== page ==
Although snowpack in the mountains near Aspen is hovering above normal for this time of year, streamflows in the Roaring Fork River are predicted to be just 85% of normal for April.
The snow-telemetry, or SNOTEL, site at Independence Pass, near the headwaters of the Roaring Fork River, is at 106% of normal snow-water equivalent. The SNOTEL site at Kiln, near the headwaters of the Fryingpan River, is at 106% of normal. And at Scofield Pass, home to the headwaters of the Crystal River, the SNOTEL site shows snowpack at 90% of normal. The Roaring Fork basin as a whole is at 112% of normal snowpack.
But the April water-supply outlook released by the National Resources Conservation Service predicts streamflows at just 85% of normal at the confluence of the Roaring Fork and Colorado rivers in Glenwood Springs.
“It’s kind of an anomalous year,” said Karl Wetlaufer, a hydrologist with NRCS and assistant supervisor with the Colorado Snow Survey. “More commonly, the streamflow forecasts do pair with the snowpack pretty well.”
The reason for the discrepancy is dry soils, which soak up spring snowmelt before it gets to streams. According to the U.S. Drought Monitor, abnormally dry conditions crept back into Pitkin County in mid-September. By Oct. 22, the western half of the county was in severe drought, while the eastern half was in moderate drought. The western half of Pitkin County is still experiencing either abnormally dry conditions or moderate drought.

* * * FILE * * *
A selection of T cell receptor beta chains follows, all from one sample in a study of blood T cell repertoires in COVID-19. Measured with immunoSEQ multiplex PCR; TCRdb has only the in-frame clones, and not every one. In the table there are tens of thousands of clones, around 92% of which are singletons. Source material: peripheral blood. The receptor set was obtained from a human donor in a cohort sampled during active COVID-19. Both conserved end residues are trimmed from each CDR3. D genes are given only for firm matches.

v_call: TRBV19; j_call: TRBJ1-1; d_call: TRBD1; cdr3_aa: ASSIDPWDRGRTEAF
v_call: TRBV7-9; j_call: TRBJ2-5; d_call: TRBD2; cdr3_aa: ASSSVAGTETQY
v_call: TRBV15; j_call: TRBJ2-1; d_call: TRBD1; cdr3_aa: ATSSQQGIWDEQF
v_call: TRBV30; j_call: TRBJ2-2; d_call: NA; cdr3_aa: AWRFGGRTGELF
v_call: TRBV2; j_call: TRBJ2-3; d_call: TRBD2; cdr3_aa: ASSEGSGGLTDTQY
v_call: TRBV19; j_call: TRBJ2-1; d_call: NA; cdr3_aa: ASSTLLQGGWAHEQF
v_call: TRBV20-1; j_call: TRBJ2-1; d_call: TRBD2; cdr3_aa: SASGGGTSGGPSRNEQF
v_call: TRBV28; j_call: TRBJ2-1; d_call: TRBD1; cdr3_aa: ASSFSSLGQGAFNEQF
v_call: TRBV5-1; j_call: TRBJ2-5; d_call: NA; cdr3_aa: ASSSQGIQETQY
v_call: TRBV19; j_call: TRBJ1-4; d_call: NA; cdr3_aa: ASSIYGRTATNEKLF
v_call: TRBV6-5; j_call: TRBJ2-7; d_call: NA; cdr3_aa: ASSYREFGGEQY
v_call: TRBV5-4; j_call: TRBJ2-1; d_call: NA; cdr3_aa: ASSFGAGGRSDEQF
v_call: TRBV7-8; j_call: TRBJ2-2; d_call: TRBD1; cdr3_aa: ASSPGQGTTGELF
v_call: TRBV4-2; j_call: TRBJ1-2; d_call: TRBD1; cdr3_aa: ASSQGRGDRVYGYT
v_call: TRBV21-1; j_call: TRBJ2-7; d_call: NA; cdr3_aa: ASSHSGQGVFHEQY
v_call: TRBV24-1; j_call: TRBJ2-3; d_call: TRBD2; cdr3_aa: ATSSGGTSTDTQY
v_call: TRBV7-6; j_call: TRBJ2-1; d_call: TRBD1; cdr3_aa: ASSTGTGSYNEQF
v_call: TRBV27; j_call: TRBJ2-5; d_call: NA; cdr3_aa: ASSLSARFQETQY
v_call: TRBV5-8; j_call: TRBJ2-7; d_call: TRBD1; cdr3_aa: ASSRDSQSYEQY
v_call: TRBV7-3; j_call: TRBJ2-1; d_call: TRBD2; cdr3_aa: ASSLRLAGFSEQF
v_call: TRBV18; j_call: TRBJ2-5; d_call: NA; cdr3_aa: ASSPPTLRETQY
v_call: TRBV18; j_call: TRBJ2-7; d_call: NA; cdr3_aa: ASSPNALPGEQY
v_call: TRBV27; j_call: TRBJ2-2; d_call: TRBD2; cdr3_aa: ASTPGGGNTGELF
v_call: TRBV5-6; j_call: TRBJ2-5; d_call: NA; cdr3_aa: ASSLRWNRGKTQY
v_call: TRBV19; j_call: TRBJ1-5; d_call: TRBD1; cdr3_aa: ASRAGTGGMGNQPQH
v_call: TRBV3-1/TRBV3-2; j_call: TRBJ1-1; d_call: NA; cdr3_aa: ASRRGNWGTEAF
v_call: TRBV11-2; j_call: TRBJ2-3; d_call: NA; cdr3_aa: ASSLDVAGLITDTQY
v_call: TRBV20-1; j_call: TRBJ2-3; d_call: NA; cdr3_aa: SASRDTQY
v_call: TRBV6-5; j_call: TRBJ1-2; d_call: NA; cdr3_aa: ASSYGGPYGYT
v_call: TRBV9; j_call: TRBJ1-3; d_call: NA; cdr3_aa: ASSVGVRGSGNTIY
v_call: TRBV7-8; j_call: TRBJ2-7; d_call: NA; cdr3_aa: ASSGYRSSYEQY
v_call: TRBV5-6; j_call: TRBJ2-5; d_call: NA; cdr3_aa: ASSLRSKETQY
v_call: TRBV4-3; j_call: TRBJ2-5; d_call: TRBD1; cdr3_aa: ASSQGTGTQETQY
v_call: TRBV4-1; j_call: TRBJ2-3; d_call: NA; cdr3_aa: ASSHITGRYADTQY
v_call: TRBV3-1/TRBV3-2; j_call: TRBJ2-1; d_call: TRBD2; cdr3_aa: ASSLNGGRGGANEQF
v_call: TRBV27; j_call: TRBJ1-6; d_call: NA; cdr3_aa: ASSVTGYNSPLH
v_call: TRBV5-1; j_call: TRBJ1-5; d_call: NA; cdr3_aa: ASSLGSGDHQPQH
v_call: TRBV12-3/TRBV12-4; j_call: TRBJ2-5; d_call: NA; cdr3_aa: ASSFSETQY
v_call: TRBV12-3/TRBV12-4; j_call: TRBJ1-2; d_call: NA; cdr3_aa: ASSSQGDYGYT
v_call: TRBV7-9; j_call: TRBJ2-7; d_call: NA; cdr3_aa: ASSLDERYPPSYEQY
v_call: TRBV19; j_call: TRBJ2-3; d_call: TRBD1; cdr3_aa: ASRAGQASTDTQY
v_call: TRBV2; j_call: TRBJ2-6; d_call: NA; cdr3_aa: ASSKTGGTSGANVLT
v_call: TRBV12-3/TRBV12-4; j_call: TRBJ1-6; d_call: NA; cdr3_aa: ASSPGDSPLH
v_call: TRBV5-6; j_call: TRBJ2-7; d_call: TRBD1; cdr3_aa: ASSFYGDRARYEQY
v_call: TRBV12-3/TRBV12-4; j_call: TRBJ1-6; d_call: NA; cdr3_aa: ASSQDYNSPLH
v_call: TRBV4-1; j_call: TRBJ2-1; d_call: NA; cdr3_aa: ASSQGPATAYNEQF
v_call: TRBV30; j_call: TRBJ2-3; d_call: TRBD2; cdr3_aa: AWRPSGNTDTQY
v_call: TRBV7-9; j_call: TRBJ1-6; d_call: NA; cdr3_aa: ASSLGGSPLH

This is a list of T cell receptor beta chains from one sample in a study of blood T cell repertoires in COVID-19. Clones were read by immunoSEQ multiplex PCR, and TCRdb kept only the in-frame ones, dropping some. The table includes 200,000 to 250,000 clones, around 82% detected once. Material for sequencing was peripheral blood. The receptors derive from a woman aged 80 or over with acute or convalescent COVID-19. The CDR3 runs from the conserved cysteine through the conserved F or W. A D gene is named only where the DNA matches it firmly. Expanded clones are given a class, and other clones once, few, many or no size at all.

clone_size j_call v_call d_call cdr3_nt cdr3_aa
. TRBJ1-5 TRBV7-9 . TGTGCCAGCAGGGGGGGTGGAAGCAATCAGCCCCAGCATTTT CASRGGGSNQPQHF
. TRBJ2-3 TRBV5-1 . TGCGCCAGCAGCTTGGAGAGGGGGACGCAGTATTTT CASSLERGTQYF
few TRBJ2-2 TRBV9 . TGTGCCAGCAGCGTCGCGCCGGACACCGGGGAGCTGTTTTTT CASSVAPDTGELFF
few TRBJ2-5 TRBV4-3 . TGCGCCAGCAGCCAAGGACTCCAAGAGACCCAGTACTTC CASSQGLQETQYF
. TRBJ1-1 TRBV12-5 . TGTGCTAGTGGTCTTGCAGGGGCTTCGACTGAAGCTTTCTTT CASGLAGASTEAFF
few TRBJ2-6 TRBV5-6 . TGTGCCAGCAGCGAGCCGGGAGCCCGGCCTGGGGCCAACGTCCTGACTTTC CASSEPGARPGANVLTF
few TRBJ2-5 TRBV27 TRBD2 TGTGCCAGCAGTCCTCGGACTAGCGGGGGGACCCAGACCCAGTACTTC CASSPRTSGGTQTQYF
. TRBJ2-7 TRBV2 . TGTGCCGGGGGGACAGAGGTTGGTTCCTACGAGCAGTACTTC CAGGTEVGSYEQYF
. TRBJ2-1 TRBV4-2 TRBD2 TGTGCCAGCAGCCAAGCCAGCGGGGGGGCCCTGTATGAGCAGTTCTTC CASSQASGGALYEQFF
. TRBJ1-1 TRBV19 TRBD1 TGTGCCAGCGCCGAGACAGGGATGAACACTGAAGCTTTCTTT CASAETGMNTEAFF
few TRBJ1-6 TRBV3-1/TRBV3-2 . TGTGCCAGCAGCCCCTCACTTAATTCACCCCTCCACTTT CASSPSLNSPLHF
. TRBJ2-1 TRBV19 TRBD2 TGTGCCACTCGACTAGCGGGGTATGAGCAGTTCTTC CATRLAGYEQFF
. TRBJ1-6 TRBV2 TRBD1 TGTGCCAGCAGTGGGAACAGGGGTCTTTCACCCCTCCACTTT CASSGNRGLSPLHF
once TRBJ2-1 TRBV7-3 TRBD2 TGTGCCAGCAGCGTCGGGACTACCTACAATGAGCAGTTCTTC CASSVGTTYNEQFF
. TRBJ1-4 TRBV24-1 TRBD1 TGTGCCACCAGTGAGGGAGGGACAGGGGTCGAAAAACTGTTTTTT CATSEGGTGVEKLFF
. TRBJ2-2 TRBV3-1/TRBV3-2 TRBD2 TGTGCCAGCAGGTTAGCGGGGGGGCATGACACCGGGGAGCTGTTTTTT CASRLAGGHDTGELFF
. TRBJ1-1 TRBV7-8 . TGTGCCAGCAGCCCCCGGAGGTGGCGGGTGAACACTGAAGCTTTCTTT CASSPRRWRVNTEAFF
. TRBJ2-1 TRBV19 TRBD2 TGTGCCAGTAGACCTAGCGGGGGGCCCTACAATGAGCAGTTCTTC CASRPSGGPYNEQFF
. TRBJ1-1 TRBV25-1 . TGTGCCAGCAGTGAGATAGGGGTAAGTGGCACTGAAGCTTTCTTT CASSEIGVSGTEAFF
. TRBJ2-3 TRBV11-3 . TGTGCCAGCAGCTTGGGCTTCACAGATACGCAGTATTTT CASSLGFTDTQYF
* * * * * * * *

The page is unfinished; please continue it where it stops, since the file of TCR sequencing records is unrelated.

“All of late summer was really dry, but before the snow started to accumulate, it was extremely dry,” Wetlaufer said. “The soil can be like a really dry sponge right now and soak up more runoff than usual.”
That lower-than-normal runoff could have impacts on the city of Aspen, which takes its municipal water supply directly from Castle and Maroon creeks. Tyler Christoff, director of Aspen’s utilities department, said city staff is constantly monitoring the variables in the watershed — U.S. Geological Survey gauges, SNOTEL sites, weather forecasts, Drought Monitor — but so far, they are treating this as an average year.
“Being close to average, we are going to let it play out and see if there’s any action we need to take,” Christoff said. “I think regardless of the year and the season, it’s important for our community to be conscious of our use of water as a resource; we do not have an unlimited supply.”
The Colorado River basin typically reaches its peak snowpack for the year in early to mid-April.
NRCS has two main ways of measuring snowpack, which feed into the water-supply forecasts. The first is through SNOTEL sites, which are an automated system of sensors that collect weather and climate data hourly from 115 areas around Colorado, mostly in remote, mountainous watersheds between 9,000 and 11,000 feet. They measure snow depth, water content of the snow, precipitation and air temperature.
The other way is through snow courses, which are manual measurements of snow depth and water content.
But due to the COVID-19 crisis, NRCS staff did not conduct end-of-March manual snow surveys. Wetlaufer said the agency wanted to follow social-distancing guidelines and not have employees traveling in the same vehicle to remote mountain communities.
“We need to go out in pairs for backcountry work,” he said. “We have been talking about options for next month. Some sites that are key, maybe we can still go out and drive two vehicles.”
But streamflow forecasts for the Colorado River basin barely use any snow-course data, Wetlaufer said, so those forecasts should still be accurate without the manually collected data.
“In the Colorado River basin, there’s really pretty minimal impact,” he said.
Aspen Journalism collaborates with The Aspen Times and other Swift Communications newspapers on coverage of water and rivers. This story ran in the April 13 edition of The Aspen Times.